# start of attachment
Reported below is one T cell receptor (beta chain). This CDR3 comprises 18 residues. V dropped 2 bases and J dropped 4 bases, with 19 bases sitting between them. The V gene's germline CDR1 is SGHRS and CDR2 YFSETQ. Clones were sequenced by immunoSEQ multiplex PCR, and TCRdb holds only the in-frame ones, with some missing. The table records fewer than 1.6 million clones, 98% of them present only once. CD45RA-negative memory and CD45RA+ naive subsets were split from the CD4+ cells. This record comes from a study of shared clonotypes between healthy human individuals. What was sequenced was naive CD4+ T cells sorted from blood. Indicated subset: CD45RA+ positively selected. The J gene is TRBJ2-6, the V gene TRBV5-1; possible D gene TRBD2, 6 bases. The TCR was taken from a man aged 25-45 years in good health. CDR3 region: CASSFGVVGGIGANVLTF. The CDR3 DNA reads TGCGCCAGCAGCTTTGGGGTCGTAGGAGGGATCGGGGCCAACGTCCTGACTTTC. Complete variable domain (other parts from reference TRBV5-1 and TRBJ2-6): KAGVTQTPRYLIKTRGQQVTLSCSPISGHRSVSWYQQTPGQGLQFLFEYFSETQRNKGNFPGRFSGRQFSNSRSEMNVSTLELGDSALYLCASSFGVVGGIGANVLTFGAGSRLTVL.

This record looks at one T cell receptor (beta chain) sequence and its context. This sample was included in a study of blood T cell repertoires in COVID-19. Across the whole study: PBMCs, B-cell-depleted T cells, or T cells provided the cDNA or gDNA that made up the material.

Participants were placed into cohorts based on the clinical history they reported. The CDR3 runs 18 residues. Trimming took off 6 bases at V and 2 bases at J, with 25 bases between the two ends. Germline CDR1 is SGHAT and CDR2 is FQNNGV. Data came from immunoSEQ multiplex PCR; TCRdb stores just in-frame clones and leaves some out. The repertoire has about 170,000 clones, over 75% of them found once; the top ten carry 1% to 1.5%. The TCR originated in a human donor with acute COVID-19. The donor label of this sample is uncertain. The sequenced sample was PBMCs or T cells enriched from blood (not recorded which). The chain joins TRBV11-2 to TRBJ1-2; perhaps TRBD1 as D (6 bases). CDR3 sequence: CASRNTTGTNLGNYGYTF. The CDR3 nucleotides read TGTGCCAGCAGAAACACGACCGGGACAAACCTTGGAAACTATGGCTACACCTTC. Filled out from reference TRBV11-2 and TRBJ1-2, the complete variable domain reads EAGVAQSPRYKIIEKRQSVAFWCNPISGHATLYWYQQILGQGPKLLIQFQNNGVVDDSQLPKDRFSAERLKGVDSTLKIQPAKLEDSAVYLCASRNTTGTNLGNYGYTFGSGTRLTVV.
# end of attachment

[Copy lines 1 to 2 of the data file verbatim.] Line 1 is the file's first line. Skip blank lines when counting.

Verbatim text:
Reported below is one T cell receptor (beta chain). This CDR3 comprises 18 residues. V dropped 2 bases and J dropped 4 bases, with 19 bases sitting between them. The V gene's germline CDR1 is SGHRS and CDR2 YFSETQ. Clones were sequenced by immunoSEQ multiplex PCR, and TCRdb holds only the in-frame ones, with some missing. The table records fewer than 1.6 million clones, 98% of them present only once. CD45RA-negative memory and CD45RA+ naive subsets were split from the CD4+ cells. This record comes from a study of shared clonotypes between healthy human individuals. What was sequenced was naive CD4+ T cells sorted from blood. Indicated subset: CD45RA+ positively selected. The J gene is TRBJ2-6, the V gene TRBV5-1; possible D gene TRBD2, 6 bases. The TCR was taken from a man aged 25-45 years in good health. CDR3 region: CASSFGVVGGIGANVLTF. The CDR3 DNA reads TGCGCCAGCAGCTTTGGGGTCGTAGGAGGGATCGGGGCCAACGTCCTGACTTTC. Complete variable domain (other parts from reference TRBV5-1 and TRBJ2-6): KAGVTQTPRYLIKTRGQQVTLSCSPISGHRSVSWYQQTPGQGLQFLFEYFSETQRNKGNFPGRFSGRQFSNSRSEMNVSTLELGDSALYLCASSFGVVGGIGANVLTFGAGSRLTVL.

This record looks at one T cell receptor (beta chain) sequence and its context. This sample was included in a study of blood T cell repertoires in COVID-19. Across the whole study: PBMCs, B-cell-depleted T cells, or T cells provided the cDNA or gDNA that made up the material.